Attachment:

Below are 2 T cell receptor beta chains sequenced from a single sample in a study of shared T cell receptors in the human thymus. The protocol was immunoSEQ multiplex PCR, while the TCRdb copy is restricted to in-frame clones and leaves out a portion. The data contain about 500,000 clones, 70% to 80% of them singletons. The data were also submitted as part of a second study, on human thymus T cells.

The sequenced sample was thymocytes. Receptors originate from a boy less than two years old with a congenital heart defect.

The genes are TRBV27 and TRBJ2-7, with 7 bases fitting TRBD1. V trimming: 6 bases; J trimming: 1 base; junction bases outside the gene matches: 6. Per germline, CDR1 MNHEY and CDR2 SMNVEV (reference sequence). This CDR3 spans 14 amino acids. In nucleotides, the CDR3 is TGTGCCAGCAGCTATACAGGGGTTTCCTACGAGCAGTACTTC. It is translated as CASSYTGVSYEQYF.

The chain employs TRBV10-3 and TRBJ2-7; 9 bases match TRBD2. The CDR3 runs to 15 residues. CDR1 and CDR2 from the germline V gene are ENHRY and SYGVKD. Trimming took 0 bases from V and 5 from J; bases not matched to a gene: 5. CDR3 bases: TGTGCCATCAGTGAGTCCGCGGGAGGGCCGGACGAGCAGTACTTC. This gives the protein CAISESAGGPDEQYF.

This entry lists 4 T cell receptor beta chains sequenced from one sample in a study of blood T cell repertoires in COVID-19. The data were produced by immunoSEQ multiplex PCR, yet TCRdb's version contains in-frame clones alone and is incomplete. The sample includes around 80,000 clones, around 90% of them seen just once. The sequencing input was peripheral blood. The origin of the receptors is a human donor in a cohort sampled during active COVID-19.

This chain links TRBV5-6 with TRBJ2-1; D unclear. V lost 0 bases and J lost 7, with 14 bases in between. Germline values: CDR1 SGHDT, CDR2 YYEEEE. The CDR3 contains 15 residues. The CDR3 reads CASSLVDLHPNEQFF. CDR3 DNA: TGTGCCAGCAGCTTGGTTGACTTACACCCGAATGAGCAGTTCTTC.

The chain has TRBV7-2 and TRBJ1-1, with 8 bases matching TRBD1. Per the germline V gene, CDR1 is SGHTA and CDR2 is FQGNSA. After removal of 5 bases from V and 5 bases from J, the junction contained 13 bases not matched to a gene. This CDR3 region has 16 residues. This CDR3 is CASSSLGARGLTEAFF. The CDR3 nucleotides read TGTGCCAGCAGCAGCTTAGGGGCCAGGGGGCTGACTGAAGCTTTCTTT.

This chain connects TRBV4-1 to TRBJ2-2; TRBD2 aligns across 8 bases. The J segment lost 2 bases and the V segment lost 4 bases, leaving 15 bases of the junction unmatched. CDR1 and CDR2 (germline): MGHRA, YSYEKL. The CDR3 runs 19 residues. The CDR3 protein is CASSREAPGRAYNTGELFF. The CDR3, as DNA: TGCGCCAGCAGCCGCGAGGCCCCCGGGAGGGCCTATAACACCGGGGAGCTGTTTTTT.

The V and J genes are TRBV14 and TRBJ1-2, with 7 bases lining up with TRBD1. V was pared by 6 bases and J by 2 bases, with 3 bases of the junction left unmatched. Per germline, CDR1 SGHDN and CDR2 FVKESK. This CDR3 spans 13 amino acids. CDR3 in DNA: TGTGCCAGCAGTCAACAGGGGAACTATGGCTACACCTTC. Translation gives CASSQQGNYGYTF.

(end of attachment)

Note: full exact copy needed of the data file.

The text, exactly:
Below are 2 T cell receptor beta chains sequenced from a single sample in a study of shared T cell receptors in the human thymus. The protocol was immunoSEQ multiplex PCR, while the TCRdb copy is restricted to in-frame clones and leaves out a portion. The data contain about 500,000 clones, 70% to 80% of them singletons. The data were also submitted as part of a second study, on human thymus T cells.

The sequenced sample was thymocytes. Receptors originate from a boy less than two years old with a congenital heart defect.

The genes are TRBV27 and TRBJ2-7, with 7 bases fitting TRBD1. V trimming: 6 bases; J trimming: 1 base; junction bases outside the gene matches: 6. Per germline, CDR1 MNHEY and CDR2 SMNVEV (reference sequence). This CDR3 spans 14 amino acids. In nucleotides, the CDR3 is TGTGCCAGCAGCTATACAGGGGTTTCCTACGAGCAGTACTTC. It is translated as CASSYTGVSYEQYF.

The chain employs TRBV10-3 and TRBJ2-7; 9 bases match TRBD2. The CDR3 runs to 15 residues. CDR1 and CDR2 from the germline V gene are ENHRY and SYGVKD. Trimming took 0 bases from V and 5 from J; bases not matched to a gene: 5. CDR3 bases: TGTGCCATCAGTGAGTCCGCGGGAGGGCCGGACGAGCAGTACTTC. This gives the protein CAISESAGGPDEQYF.

This entry lists 4 T cell receptor beta chains sequenced from one sample in a study of blood T cell repertoires in COVID-19. The data were produced by immunoSEQ multiplex PCR, yet TCRdb's version contains in-frame clones alone and is incomplete. The sample includes around 80,000 clones, around 90% of them seen just once. The sequencing input was peripheral blood. The origin of the receptors is a human donor in a cohort sampled during active COVID-19.

This chain links TRBV5-6 with TRBJ2-1; D unclear. V lost 0 bases and J lost 7, with 14 bases in between. Germline values: CDR1 SGHDT, CDR2 YYEEEE. The CDR3 contains 15 residues. The CDR3 reads CASSLVDLHPNEQFF. CDR3 DNA: TGTGCCAGCAGCTTGGTTGACTTACACCCGAATGAGCAGTTCTTC.

The chain has TRBV7-2 and TRBJ1-1, with 8 bases matching TRBD1. Per the germline V gene, CDR1 is SGHTA and CDR2 is FQGNSA. After removal of 5 bases from V and 5 bases from J, the junction contained 13 bases not matched to a gene. This CDR3 region has 16 residues. This CDR3 is CASSSLGARGLTEAFF. The CDR3 nucleotides read TGTGCCAGCAGCAGCTTAGGGGCCAGGGGGCTGACTGAAGCTTTCTTT.

This chain connects TRBV4-1 to TRBJ2-2; TRBD2 aligns across 8 bases. The J segment lost 2 bases and the V segment lost 4 bases, leaving 15 bases of the junction unmatched. CDR1 and CDR2 (germline): MGHRA, YSYEKL. The CDR3 runs 19 residues. The CDR3 protein is CASSREAPGRAYNTGELFF. The CDR3, as DNA: TGCGCCAGCAGCCGCGAGGCCCCCGGGAGGGCCTATAACACCGGGGAGCTGTTTTTT.

The V and J genes are TRBV14 and TRBJ1-2, with 7 bases lining up with TRBD1. V was pared by 6 bases and J by 2 bases, with 3 bases of the junction left unmatched. Per germline, CDR1 SGHDN and CDR2 FVKESK. This CDR3 spans 13 amino acids. CDR3 in DNA: TGTGCCAGCAGTCAACAGGGGAACTATGGCTACACCTTC. Translation gives CASSQQGNYGYTF.